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BIO240 Lecture 2

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University of Toronto St. George
Jennifer Harris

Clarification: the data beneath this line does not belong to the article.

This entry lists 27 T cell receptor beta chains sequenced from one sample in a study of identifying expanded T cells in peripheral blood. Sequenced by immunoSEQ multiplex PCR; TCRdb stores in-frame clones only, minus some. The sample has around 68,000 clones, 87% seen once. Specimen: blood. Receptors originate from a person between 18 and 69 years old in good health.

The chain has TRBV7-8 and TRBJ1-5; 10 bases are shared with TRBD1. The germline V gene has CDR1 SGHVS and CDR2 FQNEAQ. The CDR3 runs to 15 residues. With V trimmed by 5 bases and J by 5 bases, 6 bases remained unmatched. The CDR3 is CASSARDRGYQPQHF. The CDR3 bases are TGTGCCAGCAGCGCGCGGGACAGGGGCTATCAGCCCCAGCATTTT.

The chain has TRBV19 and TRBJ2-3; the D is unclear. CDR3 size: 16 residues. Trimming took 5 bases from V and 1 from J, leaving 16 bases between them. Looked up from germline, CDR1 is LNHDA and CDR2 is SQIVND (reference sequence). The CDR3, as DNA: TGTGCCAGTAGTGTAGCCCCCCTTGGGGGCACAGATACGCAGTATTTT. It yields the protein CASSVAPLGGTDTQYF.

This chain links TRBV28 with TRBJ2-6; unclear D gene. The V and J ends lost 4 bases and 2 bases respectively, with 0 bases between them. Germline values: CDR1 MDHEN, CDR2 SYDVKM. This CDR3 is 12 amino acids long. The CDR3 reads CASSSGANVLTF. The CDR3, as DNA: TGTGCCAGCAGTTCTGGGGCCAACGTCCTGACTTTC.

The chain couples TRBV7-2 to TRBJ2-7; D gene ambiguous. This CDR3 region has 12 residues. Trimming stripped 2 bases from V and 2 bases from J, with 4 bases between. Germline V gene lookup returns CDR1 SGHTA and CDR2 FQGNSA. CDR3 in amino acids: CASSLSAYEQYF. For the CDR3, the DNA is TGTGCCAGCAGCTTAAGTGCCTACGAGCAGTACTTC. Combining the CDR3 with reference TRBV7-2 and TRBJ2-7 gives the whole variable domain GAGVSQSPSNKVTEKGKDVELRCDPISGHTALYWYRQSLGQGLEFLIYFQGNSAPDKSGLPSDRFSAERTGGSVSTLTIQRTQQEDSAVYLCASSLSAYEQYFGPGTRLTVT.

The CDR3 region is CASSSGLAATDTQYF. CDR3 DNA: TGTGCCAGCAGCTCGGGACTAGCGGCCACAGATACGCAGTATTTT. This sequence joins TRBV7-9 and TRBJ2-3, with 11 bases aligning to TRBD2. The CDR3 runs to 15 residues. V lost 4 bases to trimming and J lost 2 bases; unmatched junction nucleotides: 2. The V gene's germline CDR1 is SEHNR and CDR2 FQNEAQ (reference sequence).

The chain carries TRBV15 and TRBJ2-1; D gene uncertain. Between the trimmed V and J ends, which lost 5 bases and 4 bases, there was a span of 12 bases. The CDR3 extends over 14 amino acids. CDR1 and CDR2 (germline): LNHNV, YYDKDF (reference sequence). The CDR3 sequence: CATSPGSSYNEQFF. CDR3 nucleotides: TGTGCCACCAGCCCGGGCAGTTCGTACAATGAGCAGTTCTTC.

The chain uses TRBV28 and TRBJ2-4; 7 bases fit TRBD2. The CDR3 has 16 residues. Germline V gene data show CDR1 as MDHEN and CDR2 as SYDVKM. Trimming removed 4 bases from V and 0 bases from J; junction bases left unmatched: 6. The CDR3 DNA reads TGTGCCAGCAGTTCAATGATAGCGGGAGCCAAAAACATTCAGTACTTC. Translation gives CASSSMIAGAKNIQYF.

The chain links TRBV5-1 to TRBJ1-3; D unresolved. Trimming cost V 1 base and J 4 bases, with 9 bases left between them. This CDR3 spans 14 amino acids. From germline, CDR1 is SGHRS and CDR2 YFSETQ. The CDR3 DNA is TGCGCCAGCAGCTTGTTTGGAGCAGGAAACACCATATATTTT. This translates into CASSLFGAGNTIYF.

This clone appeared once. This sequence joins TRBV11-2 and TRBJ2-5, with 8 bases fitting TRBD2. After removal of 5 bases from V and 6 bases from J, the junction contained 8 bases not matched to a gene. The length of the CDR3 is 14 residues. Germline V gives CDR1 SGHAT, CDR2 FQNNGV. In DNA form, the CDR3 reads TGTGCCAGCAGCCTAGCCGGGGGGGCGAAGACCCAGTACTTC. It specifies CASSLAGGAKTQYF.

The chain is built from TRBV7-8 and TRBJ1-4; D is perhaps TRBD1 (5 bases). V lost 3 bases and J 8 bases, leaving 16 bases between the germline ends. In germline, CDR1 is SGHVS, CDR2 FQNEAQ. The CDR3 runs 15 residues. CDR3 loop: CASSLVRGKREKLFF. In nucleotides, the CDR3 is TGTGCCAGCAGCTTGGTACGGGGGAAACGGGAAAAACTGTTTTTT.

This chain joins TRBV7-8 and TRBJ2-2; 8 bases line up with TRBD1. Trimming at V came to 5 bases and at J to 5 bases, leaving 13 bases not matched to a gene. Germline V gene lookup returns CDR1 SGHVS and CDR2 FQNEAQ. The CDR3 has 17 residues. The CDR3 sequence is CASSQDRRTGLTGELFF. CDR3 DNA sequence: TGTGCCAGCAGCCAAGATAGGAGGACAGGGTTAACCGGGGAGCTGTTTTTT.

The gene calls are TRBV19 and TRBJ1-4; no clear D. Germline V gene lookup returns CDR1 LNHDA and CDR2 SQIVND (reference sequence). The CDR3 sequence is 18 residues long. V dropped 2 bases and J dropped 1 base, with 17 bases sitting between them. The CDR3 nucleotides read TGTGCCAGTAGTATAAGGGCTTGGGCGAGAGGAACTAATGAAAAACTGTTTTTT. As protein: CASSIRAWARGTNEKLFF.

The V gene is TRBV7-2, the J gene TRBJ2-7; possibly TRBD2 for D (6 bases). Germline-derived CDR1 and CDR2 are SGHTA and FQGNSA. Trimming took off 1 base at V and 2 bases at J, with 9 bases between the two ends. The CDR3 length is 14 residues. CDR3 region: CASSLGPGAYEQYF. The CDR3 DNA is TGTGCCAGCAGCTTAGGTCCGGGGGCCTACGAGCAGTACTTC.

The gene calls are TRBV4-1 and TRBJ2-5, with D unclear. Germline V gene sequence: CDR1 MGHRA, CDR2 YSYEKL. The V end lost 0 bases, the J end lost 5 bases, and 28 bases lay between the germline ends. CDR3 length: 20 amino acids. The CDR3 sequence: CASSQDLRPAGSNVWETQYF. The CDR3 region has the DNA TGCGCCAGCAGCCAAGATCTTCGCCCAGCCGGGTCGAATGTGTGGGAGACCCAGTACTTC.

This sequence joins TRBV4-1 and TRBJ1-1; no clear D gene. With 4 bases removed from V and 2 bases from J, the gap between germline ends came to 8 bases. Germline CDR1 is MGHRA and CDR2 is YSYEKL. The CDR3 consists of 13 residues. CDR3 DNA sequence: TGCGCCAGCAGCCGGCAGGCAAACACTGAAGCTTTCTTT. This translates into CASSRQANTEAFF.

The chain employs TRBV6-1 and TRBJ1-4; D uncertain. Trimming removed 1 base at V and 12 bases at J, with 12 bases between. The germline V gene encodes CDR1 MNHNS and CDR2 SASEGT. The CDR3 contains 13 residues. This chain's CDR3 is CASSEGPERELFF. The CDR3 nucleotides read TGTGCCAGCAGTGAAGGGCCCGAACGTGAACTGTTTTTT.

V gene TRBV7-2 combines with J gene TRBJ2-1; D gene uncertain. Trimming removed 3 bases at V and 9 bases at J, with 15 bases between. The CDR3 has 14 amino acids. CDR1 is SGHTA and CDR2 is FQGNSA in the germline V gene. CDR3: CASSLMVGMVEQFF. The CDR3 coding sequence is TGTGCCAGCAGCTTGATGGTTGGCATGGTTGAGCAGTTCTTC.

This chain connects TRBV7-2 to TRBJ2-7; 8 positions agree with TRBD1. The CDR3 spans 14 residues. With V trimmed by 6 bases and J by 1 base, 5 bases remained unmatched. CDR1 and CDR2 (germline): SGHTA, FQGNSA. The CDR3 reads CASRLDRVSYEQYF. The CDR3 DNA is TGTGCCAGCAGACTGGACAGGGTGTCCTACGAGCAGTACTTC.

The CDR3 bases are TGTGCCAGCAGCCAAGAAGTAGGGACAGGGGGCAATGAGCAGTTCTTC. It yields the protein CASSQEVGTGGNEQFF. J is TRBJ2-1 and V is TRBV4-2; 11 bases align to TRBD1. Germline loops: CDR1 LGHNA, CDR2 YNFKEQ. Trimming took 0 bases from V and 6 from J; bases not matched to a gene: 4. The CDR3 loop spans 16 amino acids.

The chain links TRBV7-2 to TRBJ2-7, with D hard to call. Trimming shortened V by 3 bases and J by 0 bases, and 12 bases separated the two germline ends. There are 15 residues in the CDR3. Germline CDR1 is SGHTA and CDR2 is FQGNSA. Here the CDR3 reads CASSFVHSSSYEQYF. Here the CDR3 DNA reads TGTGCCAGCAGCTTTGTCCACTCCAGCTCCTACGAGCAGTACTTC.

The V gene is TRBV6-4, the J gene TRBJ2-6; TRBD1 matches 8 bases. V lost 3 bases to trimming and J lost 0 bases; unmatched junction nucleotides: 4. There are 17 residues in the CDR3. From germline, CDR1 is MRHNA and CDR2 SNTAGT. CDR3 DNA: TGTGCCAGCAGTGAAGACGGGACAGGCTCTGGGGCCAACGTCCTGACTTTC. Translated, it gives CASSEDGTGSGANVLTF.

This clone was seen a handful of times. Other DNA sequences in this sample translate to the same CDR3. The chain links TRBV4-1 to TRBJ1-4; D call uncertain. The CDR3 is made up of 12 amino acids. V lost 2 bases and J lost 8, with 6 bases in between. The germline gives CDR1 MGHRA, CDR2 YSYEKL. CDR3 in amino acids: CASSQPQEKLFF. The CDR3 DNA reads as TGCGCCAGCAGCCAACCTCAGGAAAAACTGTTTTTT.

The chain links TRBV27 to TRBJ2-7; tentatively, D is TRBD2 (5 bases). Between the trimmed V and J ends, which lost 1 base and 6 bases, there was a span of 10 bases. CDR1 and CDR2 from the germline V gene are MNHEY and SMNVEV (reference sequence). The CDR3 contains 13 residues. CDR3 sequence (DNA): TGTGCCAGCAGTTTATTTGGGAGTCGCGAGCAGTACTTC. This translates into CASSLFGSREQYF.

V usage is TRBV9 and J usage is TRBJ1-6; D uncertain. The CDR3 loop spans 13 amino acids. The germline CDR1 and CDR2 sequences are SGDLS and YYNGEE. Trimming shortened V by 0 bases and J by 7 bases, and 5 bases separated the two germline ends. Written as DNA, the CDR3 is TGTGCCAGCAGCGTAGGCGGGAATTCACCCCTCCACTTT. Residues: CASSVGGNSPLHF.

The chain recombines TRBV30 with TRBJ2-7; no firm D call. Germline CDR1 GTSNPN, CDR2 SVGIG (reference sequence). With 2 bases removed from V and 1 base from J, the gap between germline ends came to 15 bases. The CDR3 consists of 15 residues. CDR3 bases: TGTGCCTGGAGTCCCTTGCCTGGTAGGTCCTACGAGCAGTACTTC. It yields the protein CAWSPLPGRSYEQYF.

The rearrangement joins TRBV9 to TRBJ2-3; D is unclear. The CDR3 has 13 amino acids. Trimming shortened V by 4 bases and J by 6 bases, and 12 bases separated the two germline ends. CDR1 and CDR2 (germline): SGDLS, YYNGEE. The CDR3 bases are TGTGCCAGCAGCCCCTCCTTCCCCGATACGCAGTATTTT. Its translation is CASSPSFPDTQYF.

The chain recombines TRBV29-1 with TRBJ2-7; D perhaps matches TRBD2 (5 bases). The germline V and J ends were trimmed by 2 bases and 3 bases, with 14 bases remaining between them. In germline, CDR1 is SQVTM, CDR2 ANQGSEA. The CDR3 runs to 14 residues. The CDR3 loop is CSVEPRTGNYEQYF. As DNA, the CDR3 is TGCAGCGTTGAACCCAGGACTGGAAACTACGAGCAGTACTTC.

Lecture 2: Transcriptome & Chromatin - Last Lecture: Central dogma: DNA  RNA  Protein – showed that this was an overly simplified, and not surprisingly dogmatic way of looking at the way in which molecular mechanisms function in our cells – had very elaborate view of the central dogma & we focused in on the interplay b/w DNA organization. - See DNA wrapping around the core histone octamer – going to bend back. The interaction b/w DNA & histone proteins & indeed, non-histone proteins (not going to talk about those) – the building blocks of chromosomes. - If you were take all 23 pairs (all 46 chromosomes) in each of your cells, stretch them out so that they’re a linear piece of DNA & put those end to end together, they would be 2 nm long. - Realized that this poses a particular problem for cells – how does the cell access that highly condensed, highly compressed chromatin structure in your chromosomes to actually do things like replicate or transcribe? - Consider that you are a walking disco because you think about a disco at a night club, the lights are flashing on and off, in your cell genes are being turned on and off all the time - You are like a little disco - Now we’re going to talk about what genes are transcribed - What is it that makes the differences between each of us, unless we have an identical twin beside us, we look different and indeed if you look at your hand, the cells within that hand must be different - What are the things that define those differences, what are the molecular mechanisms in this course that define those differences? - Today: going to take a look at the regulation of that process & how it plays against the regulation of transcription. Consider going from the genome (info content) to the transcriptome (info content made available for doing things like building cells). - One thing that distinguishes the cells of two different organisms is that the genes are transcribed at different levels so you can imagine Gene A in human are transcribed in high amounts versus in the chimpanzee, less so that means less protein is made as well - So one of the key features is that the differences in transcription will define our cell types, tissue types and what kind of organism we are - In each case we have different amounts of transcription - Consider what it is that makes the differences b/w each one of you? What are the things that define those differences? - Let’s consider a primate and compare it to another primate (he’s showing the PowerPoint slide of him and a chimp). There must be things that define the differences between a chimpanzee and the professor just as there are differences between the person sitting beside you and yourself. - Let’s look at a model cell with only 3 chromosomes, both chimps and professors have more than just the 3 chromosomes, more like 46, just like the rest of us. We are just going to look at the 3 idealized chromosomes in these two idealized eucaryotic cells. We see the nucleus and the three representative chromosomes and on each of those chromosomes we see representative genes A B C and D. It turns out that these genes between these two chimps are very similar – but there must be something different about the way in which those genes are used that defines the differences b/w those 2 chimps – transcription happens & what happens as a consequence of transcription is that not all genes are used equally depending on the tissue, depending on the individual, depending on the species in this particular case – so different genes get used differently that is why we’re a walking disco because in each cell with its 46 chromosomes and round numbers 26,000 genes in duplicate one pair inherited from mom and one from dad so 26,000 x 2 are used differently. - Here is the simplified version of the transcriptome of two cells, all the mRNA of one cell versus the transcriptome of the other cell - How do these transcriptome differ, one way is by using microarrays - Large amount of messenger RNA will cause greater amounts of Protein A and C but small amount of protein B so there will be a different phenotype as a result and in the chimpanzee a different combination of protein amounts will results in another phenotype - One way to test this is through using a microarray - You can think of the genes being used differently as lights going on and off - So genes flipping on and off is the walking disco and it’s those genes flipping on and off and being differentially transcribed that makes up those differences because when we take a look at those transcripts what’s going to happen is on the basis of the quantity of transcripts that we have of each of those different genes, we’re going to end up with different amounts of protein made from them. - So we see lots of protein A very little protein B and intermediate amount of protein C but no protein D in the first slide because there are no transcript made for D. As a consequence you have phenotype 1 – odd looking middle age chimp 1. - On the right side you get a small amount of protein A, intermediate amount of protein C and a lot of protein D but no protein B made because there is no transcript made for it. We end up with phenotype 2 as a consequence due to the difference in amounts of protein being made. - How do we know this occurs? As biologists we know it occurs because of experiments and today we will focus on microarray analysis. - What you do is level the mRNA, the cDNA made from the mRNA, you take the mRNA and make cDNA and label it with two fluorescent dyes, one would be green while the other will be red. - Then you can apply it to a microarray which can be a glass slide on which dotted are different genes so each dot is a different gene so you can array them out so that you know exactly what DNA has been placed on what dot - You see 4 dots in the slide and they represent parts of Gene A B C and D - Now we are going to do something like a reverse northern blot - WE are going to put mRNA or cDNA on that plot so you can imagine different scenarios that you would see in some cases with gene A there are a lot of mRNA for gene A so we would expect to see more greenish, for B we have more in humans so its greenish, for yellow equal amount of transcription in both animals so it will be a blend of the two colours and lastly, there are occasions when the chimpanzee expresses the gene but not humans - We can compare the relative amounts of the two samples - Usually we use the colours red and green but we can use others - In microarray analysis what you’re doing is you’re measuring transcript abundance by comparing it between two cell types or two organisms. - How do we do that? We start by labeling transcripts, it's explained a bit in the textbook but **all we need to know for the exam** is that the transcripts are differentially labeled. - On the one hand from chimp 1, we will label with green fluorescent dye and from chimp 2 we label with red fluorescent dye and the amount of fluorescence that gets incorporated for each transcript will reflect the amount of the given transcript that is present within the cell. - Somehow what we want to do is capture each of the individual transcripts and measure the corresponding fluorescence. The way we do this is that we capture them using hybridization. Through process of hybridization those transcripts are captured individually on the surface of a solid support, on the surface normally of a glass slide. On a glass slide you can imagine seeing 26,000 spots each one corresponding to one of the genes in your cells/chromosomes, and each spot is actually a piece of DNA – it is DNA in excess to how much transcript should be there so there an awful lot there and it's spotted on that glass slide. - What happens is that they will adhere to those labeled transcripts and will hybridize to those labeled transcripts so it will function to capture the transcripts and so we have spots corresponding to genes A B C and D. Each of them is a DNA spot but it’s important since it is a single stranded DNA and it is basically waving saying ‘yo RNA molecule I’m ready to hybridize’ so it will grab onto that RNA molecule and as a consequence you’ll get a corresponding amount of fluorescence there which is relative to the amount in the sample. - What happens though in the old school way of doing this is that you hybridize the two pools of DNA simultaneously so that the relative amount of red versus green fluorescence will tell you there is more transcript in chimp one versus chimp two or vice versa. - Basically once you hybridize all those spots, for the gene A spot recall we got lots of transcript from chimp 1 so lots of green fluorescence but much less red fluorescence from chimp 2 so we will have a greenish spot. For transcript B, there is only transcript that is green labeled and no red labeled so we will have a very bright green spot because there is nothing to compete with it. Transcript C we can see an equal amount form chimp 1 and 2 so this spot on the slide would appear yellow. We have a lot of transcript D from chimp 2 and none from chimp 1 so we only see red fluorescence so this indicates how much transcript there is from one organism relative to the other or one cell type relative to the other or one tissue, whatever you want to compare. - This sort of analysis using microarrays is called transcript profiling. - Here this is the principle from the textbook in greater detail so in this example on the left its from our textbook and the right one is from another textbook that’s better - You isolate the mRNA you reverse transcribe it and label it with green and red dye and hybridize it onto the microscope slide that can have thousands of genes, and the DNA (cDNAs) will hybridize with the DNA on the blot on the slide and the condition is that the DNA can be single stranded so you can end up with variation of colours telling you what gene is expressed when serum is present versus not present - In the left sample it’s the same idea and each block is a different DNA and you can see green yellow or red, some cases you have black so that means no hybridization meaning that particular gene is not expressed - This tells you that some aren’t expressed, some are elevated in some condition etc - The serum has growth factors - Robots shoot the DNA onto the plate so we know that on this position we have specific DNA - This is shown in our textbook, it's effectively what he described earlier, organism all labeled red and organism 2 labeled green. - The transcripts are then hybridized to the microarray & we compare the red versus green fluorescence versus yellow fluorescence which indicates you’ve got a lot of transcript from sample 1 versus sample 2 vs. an equal amount in both. - It is also shown nicely in his other example because it provides more detail shown in pictorial form what he described in words – take a look at it and it explains what he said once again. - Instead of looking for one mRNA you’re looking for thousands of mRNA at once and the probe are on the slide so you have thousands of copy of that DNA on that slide and at another location you have another DNA - The transcripts are labeled with red or green and the brighter green there is the more of that transcript there is - You can look at the amount of fluorescence and it will tell you approximately how much mRNA there was - The way to think about this is that given what you know what northern blot is, think of it as a reverse northern blot where instead of looking at one gene at a time, you’re looking at potentially 26,000 genes at a time and what you have as opposed to having your transcript fixed on a solid support and hybridizing a DNA probe, you have reversed it where you have your DNA probe on the slide in excess and it functions to capture the transcripts that are labeled and the amount of fluorescence label indicates the amount of transcript made. - This is actually old school – we don’t do things this way any more. - The reason why was people weren’t very good at microarray experimentation, the reproducibility is not as good as they are today - Today they do two microarrays that are identical and they compare the two - IN this case what you do now is that you have one sample with cDNAs and you apply it to a microarray and then you apply the other messenger RNA cDNA to another slide and because these slides are so well made, they have identical amounts of DNA you can compare the two together - By the computer - In these days, the way we analyze transcript abundance is that instead of comparing transcripts on one slide, you compare them from two different slides. The reason why people compare them on one slide originally is because there was very high slide to slide variability so the best way to compare two samples was to compare them on the same slide. Now we don’t worry about that, quality control is so great that one slide will work as well as the next slide. - The way we do it is we use one fluorescent dye and use two different slides and now what we end up with is amount of abundance on the slide reflecting how much transcript there was. So we can see (for organism 1) lots of transcript A so lots of fluorescence, small amount of transcript B so there’s a lower amount of fluorescence, intermediate amount of transcript C so an intermediate amount of fluorescence and no transcript D so no fluorescence and you can do it for organism 2 as well: a little bit for gene A, none for gene B, an intermediate amount for gene C and none for gene D. - The computer will take the two separate information and create the 3 thing rd that shows the comparison of the two showing which gene is off or on - The red is that the sample in the chimp is only in the chip but not sure why the gene c is black but maybe because the sample amounts are exactly equal - This is called gene chip transcript profiling and looks like the thing the hand is holding - The company made these gene trips and making lots of dough - Now how do we make the comparison between the two organisms to say how much transcript is there? This is even more intuitive because all you need to do is to ask is there more fluorescence for this gene on this slide compared to the same gene on the other slide? (Another benefit he doesn’t mention is that you have a standardized fluorescence so you can use one of these slides to compare with all the other slides you make instead of doing a double hybridization for each pair of organism). - The comparison is all made by a computer in silico (on silicon chip). The output you get from the computer looks exactly the same as the original output described earlier where you have more of gene A in the first organism, a lot of green for gene B compared to the second organism as well so greenish, the comparable amounts shown in black and a lot of expression in the second organism shown in red. This is arbitrarily done so that one is assigned green color the other is assigned red. - This is known as gene chip profiling because it's done on a gene chip, an Affymetrix (company name) gene chip on the slide. The little square lets us make very accurate and controlled measurements – there aren’t 26,000 spot but there are hundreds of thousands of spots that allow us to have this level of high quality control on the chip. - Now that you have this information you have to manipulate it in different ways, if you are comparing organism to cell conditions what’s the difference - You can plot every single dot and say whether a transcript is found in relatively the same amount or in one condition you have high amounts of one and low amounts of the other - So for the green there was a lot of that particular gene but in condition 2 there was a lower amount so there was a decrease in the transcription of the gene in condition than in condition 2 - You are looking for the ones that are outliers, the ones that lie around the line are the ones that are identical in both conditions so we want to find the odd ones - How do we make the decision where the amount of transcript in one organism is actually greater than that in the other organism? - This is done using statistics, in most instances, the amount of transcript that is expressed in one cell versus another is going to be pretty equivalent because most genes are known as housekeeping genes so they’re just doing normal cellular processes. - If we were to compare transcript abundance between them, so comparing transcript abundance in condition 2 (chimp 2) compared to transcript abundance in condition 1 (chimp 1), and we ask what’s the relative transcript abundance between the two, we would find normally there is a one to one correspondence. For one transcript in one organism, there is one transcript in the other organism because those genes function in an equivalent fashion and therefore they have equivalent abundance, 1:1 and it's always equivalent and that is what that red line is meant to represent up the middle. - There will be some scatter around that, close to 1:1 correspondence and most genes will look like that so we can establish a statistical boundary indicated by the black line that says anything within these bounds we should consider as equivalent abundance but anything outside those bounds, we should consider statistically as being different in one organism vs. to the other so there is higher transcription in one organism as vs. to the other organism. - So something that is of higher transcript in condition 1 (chimp one) would appear outside those bounds and be colored green as a consequence, it gets that artificial colour. By contrast if there is one transcript more abundant in condition 2 and you see there are over – 3 transcripts on average relative to on average one transcript in condition one that ends up getting a red colour so 3 versus 1 there and 3 versus one there – a computer makes those decisions and on the basis of that, statistically here are the subset of genes that show a difference in transcript abundance from one condition to another. - You can use that information to create heat maps called clusterograms Clusterogram Heat map - In this experiment what it is showing is 5 different conditions compared to a reference condition and each of the thin, thin lines represent a singl